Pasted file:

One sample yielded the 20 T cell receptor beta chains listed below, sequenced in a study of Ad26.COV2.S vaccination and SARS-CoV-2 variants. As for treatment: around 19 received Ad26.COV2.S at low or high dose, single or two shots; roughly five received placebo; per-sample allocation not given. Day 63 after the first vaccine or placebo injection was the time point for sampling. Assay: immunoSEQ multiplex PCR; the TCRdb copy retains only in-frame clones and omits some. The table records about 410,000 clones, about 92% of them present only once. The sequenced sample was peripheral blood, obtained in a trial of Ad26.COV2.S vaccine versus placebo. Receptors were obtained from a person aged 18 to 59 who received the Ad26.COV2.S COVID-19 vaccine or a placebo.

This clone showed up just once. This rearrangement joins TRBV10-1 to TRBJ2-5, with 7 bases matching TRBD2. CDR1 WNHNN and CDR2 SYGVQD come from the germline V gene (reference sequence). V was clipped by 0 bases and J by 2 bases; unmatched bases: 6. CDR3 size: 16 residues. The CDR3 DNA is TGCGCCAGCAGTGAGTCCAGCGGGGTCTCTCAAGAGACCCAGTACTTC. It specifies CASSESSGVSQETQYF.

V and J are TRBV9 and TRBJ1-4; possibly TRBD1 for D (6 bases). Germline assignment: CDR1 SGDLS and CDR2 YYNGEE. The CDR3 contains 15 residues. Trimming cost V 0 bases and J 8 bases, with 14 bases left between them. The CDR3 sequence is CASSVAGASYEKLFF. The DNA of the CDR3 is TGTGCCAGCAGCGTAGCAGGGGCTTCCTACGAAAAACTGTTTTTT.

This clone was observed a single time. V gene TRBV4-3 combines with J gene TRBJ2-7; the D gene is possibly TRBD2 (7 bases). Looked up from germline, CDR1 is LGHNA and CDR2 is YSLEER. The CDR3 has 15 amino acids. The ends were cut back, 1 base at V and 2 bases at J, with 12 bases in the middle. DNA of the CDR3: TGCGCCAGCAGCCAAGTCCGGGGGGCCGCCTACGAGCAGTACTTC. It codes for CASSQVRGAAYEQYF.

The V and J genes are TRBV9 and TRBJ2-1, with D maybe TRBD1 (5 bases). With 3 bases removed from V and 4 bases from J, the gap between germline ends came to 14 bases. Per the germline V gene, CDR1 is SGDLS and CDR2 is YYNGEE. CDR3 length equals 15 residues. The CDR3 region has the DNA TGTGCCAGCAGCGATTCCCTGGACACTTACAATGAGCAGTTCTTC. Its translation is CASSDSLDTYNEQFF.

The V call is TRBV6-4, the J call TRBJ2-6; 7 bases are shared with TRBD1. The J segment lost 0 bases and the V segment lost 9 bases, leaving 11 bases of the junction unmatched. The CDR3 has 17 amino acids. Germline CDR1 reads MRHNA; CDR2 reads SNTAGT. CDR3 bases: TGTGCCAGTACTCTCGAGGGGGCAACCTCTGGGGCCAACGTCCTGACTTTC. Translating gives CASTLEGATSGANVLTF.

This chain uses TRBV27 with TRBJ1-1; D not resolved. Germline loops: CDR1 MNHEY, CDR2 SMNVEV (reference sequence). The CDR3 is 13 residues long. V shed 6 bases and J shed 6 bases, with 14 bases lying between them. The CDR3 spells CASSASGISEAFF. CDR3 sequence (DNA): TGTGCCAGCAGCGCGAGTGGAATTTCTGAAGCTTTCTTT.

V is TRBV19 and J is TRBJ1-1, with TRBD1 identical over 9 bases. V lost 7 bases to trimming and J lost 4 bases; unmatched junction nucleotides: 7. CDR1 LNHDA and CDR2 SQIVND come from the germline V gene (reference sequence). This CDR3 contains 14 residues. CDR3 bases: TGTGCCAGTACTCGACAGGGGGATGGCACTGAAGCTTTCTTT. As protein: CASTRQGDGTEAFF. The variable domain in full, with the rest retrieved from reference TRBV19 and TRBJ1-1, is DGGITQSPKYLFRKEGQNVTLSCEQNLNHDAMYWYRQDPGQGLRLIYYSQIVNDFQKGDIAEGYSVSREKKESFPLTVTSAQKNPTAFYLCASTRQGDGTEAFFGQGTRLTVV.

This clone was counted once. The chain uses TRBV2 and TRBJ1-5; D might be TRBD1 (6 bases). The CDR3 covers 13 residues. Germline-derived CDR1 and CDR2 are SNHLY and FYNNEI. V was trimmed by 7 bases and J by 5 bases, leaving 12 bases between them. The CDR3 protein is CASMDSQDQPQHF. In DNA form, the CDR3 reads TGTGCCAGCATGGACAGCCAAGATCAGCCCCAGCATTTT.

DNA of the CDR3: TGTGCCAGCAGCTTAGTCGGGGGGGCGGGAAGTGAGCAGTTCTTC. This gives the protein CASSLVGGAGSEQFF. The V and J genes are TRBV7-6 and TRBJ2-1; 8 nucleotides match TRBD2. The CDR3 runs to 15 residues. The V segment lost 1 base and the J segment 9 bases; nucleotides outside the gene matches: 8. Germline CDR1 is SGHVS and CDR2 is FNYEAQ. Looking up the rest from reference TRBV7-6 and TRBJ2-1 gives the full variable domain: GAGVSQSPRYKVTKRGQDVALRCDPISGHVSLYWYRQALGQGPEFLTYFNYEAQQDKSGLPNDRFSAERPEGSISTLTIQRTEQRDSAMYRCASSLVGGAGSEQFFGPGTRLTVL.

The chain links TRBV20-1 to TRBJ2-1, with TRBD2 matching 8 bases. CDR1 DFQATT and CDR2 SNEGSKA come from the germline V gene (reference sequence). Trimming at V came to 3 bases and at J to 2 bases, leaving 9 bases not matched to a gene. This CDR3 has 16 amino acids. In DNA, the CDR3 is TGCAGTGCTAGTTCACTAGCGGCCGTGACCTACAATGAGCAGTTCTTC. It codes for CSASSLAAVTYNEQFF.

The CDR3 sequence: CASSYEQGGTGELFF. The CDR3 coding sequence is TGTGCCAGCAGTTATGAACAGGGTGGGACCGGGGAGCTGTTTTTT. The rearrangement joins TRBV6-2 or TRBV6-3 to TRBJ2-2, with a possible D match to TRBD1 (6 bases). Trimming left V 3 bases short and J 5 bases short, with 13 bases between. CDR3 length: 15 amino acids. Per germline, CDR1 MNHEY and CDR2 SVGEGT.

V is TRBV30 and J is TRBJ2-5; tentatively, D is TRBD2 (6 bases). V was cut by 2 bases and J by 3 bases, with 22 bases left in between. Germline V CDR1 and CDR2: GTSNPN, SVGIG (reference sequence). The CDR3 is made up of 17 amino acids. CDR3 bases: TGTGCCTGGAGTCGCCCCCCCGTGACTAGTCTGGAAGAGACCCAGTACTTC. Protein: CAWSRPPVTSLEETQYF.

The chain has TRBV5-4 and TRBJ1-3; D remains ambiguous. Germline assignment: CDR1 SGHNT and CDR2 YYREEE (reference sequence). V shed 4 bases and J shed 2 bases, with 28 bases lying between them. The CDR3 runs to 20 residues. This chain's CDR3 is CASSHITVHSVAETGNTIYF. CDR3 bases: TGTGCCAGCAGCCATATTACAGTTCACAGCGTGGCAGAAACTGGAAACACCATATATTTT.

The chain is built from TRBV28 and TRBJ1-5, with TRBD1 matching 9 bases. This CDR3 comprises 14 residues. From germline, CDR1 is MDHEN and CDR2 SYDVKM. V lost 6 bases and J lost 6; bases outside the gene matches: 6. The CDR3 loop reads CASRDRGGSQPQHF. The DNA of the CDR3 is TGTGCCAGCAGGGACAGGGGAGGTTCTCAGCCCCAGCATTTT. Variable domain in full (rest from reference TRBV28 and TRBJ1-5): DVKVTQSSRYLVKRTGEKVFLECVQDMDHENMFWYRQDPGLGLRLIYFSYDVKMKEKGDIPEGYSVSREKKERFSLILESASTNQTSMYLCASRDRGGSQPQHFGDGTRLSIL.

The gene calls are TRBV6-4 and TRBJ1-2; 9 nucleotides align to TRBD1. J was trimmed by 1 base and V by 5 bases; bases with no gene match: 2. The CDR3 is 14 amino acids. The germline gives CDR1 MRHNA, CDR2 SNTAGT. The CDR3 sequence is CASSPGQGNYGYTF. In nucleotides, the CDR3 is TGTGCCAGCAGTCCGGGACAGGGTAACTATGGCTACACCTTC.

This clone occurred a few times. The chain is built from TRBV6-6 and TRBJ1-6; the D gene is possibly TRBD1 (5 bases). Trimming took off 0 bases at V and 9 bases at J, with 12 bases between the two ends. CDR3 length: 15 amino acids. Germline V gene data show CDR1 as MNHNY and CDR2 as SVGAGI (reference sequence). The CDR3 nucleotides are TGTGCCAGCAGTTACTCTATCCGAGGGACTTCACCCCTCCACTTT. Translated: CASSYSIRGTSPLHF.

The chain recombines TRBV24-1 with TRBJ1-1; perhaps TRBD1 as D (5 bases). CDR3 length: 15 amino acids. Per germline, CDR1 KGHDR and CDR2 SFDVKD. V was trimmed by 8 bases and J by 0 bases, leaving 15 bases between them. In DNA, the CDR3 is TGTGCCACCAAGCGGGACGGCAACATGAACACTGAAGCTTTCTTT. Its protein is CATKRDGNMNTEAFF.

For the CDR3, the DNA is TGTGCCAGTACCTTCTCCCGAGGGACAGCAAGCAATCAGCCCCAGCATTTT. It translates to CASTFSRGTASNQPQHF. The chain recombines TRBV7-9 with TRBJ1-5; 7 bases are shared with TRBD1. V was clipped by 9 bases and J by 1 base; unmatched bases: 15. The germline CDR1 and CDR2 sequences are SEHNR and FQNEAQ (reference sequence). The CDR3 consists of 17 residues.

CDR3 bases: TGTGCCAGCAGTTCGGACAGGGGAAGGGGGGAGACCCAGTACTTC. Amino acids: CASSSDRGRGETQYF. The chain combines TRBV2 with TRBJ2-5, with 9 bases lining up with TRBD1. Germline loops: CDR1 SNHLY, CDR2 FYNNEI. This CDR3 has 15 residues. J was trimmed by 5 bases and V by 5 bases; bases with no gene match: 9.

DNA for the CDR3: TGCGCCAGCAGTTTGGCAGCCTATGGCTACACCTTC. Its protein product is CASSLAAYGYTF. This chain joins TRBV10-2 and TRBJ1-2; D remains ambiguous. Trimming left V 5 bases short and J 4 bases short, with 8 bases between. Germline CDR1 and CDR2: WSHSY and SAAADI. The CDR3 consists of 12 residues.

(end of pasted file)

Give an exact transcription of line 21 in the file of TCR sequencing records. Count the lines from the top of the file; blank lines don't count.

DNA for the CDR3: TGCGCCAGCAGTTTGGCAGCCTATGGCTACACCTTC. Its protein product is CASSLAAYGYTF. This chain joins TRBV10-2 and TRBJ1-2; D remains ambiguous. Trimming left V 5 bases short and J 4 bases short, with 8 bases between. Germline CDR1 and CDR2: WSHSY and SAAADI. The CDR3 consists of 12 residues.